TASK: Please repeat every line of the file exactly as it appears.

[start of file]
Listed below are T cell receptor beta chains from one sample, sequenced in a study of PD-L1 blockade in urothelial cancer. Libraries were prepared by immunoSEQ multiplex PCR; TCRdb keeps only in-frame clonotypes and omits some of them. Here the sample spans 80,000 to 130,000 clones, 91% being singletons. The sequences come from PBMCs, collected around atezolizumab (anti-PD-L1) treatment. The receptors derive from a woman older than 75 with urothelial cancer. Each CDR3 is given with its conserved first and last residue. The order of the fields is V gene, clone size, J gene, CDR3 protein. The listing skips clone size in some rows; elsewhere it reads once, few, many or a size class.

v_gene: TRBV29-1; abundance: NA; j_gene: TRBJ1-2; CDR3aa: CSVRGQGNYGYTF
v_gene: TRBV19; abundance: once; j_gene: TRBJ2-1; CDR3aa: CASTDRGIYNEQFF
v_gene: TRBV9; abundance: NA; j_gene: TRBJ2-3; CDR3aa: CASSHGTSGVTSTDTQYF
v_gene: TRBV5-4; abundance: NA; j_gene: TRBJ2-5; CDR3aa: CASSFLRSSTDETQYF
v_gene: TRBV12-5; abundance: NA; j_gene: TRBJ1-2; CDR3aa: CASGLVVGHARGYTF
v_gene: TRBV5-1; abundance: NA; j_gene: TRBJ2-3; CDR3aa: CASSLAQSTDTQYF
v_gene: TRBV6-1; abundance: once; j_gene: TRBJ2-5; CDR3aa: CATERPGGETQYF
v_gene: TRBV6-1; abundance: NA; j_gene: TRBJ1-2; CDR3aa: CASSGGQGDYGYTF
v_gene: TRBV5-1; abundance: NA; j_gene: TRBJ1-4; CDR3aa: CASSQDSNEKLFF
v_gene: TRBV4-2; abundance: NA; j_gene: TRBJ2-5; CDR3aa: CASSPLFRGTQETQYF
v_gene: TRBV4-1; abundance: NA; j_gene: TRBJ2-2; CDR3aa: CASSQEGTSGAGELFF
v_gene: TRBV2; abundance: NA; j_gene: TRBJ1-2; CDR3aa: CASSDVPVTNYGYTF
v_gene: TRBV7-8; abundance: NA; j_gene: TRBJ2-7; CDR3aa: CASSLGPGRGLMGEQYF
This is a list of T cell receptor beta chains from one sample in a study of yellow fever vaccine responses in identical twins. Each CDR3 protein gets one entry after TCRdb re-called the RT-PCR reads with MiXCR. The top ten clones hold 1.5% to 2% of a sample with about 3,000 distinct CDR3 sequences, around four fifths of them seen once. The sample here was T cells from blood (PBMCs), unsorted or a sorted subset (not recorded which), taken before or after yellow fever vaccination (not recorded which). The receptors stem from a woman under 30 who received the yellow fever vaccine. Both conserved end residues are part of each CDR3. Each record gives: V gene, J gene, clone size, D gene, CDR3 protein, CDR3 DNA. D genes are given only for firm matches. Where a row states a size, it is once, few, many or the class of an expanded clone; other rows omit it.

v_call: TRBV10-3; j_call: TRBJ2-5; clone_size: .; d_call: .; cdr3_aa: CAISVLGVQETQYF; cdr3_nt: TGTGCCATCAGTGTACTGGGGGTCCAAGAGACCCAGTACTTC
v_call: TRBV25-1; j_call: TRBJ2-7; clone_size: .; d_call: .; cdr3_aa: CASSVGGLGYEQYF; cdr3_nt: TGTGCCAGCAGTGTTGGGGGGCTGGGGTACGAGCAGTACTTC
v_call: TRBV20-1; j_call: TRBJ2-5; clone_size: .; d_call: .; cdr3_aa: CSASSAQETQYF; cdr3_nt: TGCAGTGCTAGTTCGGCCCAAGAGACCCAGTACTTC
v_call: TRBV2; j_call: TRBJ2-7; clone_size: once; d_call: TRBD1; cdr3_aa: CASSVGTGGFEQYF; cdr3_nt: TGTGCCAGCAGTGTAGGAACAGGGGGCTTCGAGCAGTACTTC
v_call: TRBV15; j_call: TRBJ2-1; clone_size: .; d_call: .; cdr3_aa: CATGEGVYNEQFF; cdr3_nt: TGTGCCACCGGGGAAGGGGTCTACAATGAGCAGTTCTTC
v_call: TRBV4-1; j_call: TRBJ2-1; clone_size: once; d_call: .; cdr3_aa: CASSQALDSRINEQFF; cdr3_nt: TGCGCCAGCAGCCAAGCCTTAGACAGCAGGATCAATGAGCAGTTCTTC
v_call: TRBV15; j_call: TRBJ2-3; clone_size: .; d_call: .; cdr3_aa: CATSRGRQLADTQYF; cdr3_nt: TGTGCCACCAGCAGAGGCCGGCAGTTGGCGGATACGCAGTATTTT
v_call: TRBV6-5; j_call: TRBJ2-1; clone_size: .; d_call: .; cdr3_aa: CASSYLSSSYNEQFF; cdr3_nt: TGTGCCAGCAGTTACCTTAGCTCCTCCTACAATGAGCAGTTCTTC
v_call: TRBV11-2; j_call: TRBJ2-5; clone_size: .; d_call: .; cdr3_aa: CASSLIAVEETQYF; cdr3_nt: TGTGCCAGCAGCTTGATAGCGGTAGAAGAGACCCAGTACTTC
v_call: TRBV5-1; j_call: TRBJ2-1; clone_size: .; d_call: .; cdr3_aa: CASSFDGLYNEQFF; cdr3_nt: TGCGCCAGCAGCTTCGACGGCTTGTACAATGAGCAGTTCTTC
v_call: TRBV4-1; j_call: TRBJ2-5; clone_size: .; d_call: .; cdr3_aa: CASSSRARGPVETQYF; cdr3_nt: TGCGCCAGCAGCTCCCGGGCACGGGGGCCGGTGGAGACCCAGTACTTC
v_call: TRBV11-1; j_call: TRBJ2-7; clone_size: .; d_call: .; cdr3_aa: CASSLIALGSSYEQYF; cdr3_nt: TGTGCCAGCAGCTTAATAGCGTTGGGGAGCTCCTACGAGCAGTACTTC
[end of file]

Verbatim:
Listed below are T cell receptor beta chains from one sample, sequenced in a study of PD-L1 blockade in urothelial cancer. Libraries were prepared by immunoSEQ multiplex PCR; TCRdb keeps only in-frame clonotypes and omits some of them. Here the sample spans 80,000 to 130,000 clones, 91% being singletons. The sequences come from PBMCs, collected around atezolizumab (anti-PD-L1) treatment. The receptors derive from a woman older than 75 with urothelial cancer. Each CDR3 is given with its conserved first and last residue. The order of the fields is V gene, clone size, J gene, CDR3 protein. The listing skips clone size in some rows; elsewhere it reads once, few, many or a size class.

v_gene: TRBV29-1; abundance: NA; j_gene: TRBJ1-2; CDR3aa: CSVRGQGNYGYTF
v_gene: TRBV19; abundance: once; j_gene: TRBJ2-1; CDR3aa: CASTDRGIYNEQFF
v_gene: TRBV9; abundance: NA; j_gene: TRBJ2-3; CDR3aa: CASSHGTSGVTSTDTQYF
v_gene: TRBV5-4; abundance: NA; j_gene: TRBJ2-5; CDR3aa: CASSFLRSSTDETQYF
v_gene: TRBV12-5; abundance: NA; j_gene: TRBJ1-2; CDR3aa: CASGLVVGHARGYTF
v_gene: TRBV5-1; abundance: NA; j_gene: TRBJ2-3; CDR3aa: CASSLAQSTDTQYF
v_gene: TRBV6-1; abundance: once; j_gene: TRBJ2-5; CDR3aa: CATERPGGETQYF
v_gene: TRBV6-1; abundance: NA; j_gene: TRBJ1-2; CDR3aa: CASSGGQGDYGYTF
v_gene: TRBV5-1; abundance: NA; j_gene: TRBJ1-4; CDR3aa: CASSQDSNEKLFF
v_gene: TRBV4-2; abundance: NA; j_gene: TRBJ2-5; CDR3aa: CASSPLFRGTQETQYF
v_gene: TRBV4-1; abundance: NA; j_gene: TRBJ2-2; CDR3aa: CASSQEGTSGAGELFF
v_gene: TRBV2; abundance: NA; j_gene: TRBJ1-2; CDR3aa: CASSDVPVTNYGYTF
v_gene: TRBV7-8; abundance: NA; j_gene: TRBJ2-7; CDR3aa: CASSLGPGRGLMGEQYF
This is a list of T cell receptor beta chains from one sample in a study of yellow fever vaccine responses in identical twins. Each CDR3 protein gets one entry after TCRdb re-called the RT-PCR reads with MiXCR. The top ten clones hold 1.5% to 2% of a sample with about 3,000 distinct CDR3 sequences, around four fifths of them seen once. The sample here was T cells from blood (PBMCs), unsorted or a sorted subset (not recorded which), taken before or after yellow fever vaccination (not recorded which). The receptors stem from a woman under 30 who received the yellow fever vaccine. Both conserved end residues are part of each CDR3. Each record gives: V gene, J gene, clone size, D gene, CDR3 protein, CDR3 DNA. D genes are given only for firm matches. Where a row states a size, it is once, few, many or the class of an expanded clone; other rows omit it.

v_call: TRBV10-3; j_call: TRBJ2-5; clone_size: .; d_call: .; cdr3_aa: CAISVLGVQETQYF; cdr3_nt: TGTGCCATCAGTGTACTGGGGGTCCAAGAGACCCAGTACTTC
v_call: TRBV25-1; j_call: TRBJ2-7; clone_size: .; d_call: .; cdr3_aa: CASSVGGLGYEQYF; cdr3_nt: TGTGCCAGCAGTGTTGGGGGGCTGGGGTACGAGCAGTACTTC
v_call: TRBV20-1; j_call: TRBJ2-5; clone_size: .; d_call: .; cdr3_aa: CSASSAQETQYF; cdr3_nt: TGCAGTGCTAGTTCGGCCCAAGAGACCCAGTACTTC
v_call: TRBV2; j_call: TRBJ2-7; clone_size: once; d_call: TRBD1; cdr3_aa: CASSVGTGGFEQYF; cdr3_nt: TGTGCCAGCAGTGTAGGAACAGGGGGCTTCGAGCAGTACTTC
v_call: TRBV15; j_call: TRBJ2-1; clone_size: .; d_call: .; cdr3_aa: CATGEGVYNEQFF; cdr3_nt: TGTGCCACCGGGGAAGGGGTCTACAATGAGCAGTTCTTC
v_call: TRBV4-1; j_call: TRBJ2-1; clone_size: once; d_call: .; cdr3_aa: CASSQALDSRINEQFF; cdr3_nt: TGCGCCAGCAGCCAAGCCTTAGACAGCAGGATCAATGAGCAGTTCTTC
v_call: TRBV15; j_call: TRBJ2-3; clone_size: .; d_call: .; cdr3_aa: CATSRGRQLADTQYF; cdr3_nt: TGTGCCACCAGCAGAGGCCGGCAGTTGGCGGATACGCAGTATTTT
v_call: TRBV6-5; j_call: TRBJ2-1; clone_size: .; d_call: .; cdr3_aa: CASSYLSSSYNEQFF; cdr3_nt: TGTGCCAGCAGTTACCTTAGCTCCTCCTACAATGAGCAGTTCTTC
v_call: TRBV11-2; j_call: TRBJ2-5; clone_size: .; d_call: .; cdr3_aa: CASSLIAVEETQYF; cdr3_nt: TGTGCCAGCAGCTTGATAGCGGTAGAAGAGACCCAGTACTTC
v_call: TRBV5-1; j_call: TRBJ2-1; clone_size: .; d_call: .; cdr3_aa: CASSFDGLYNEQFF; cdr3_nt: TGCGCCAGCAGCTTCGACGGCTTGTACAATGAGCAGTTCTTC
v_call: TRBV4-1; j_call: TRBJ2-5; clone_size: .; d_call: .; cdr3_aa: CASSSRARGPVETQYF; cdr3_nt: TGCGCCAGCAGCTCCCGGGCACGGGGGCCGGTGGAGACCCAGTACTTC
v_call: TRBV11-1; j_call: TRBJ2-7; clone_size: .; d_call: .; cdr3_aa: CASSLIALGSSYEQYF; cdr3_nt: TGTGCCAGCAGCTTAATAGCGTTGGGGAGCTCCTACGAGCAGTACTTC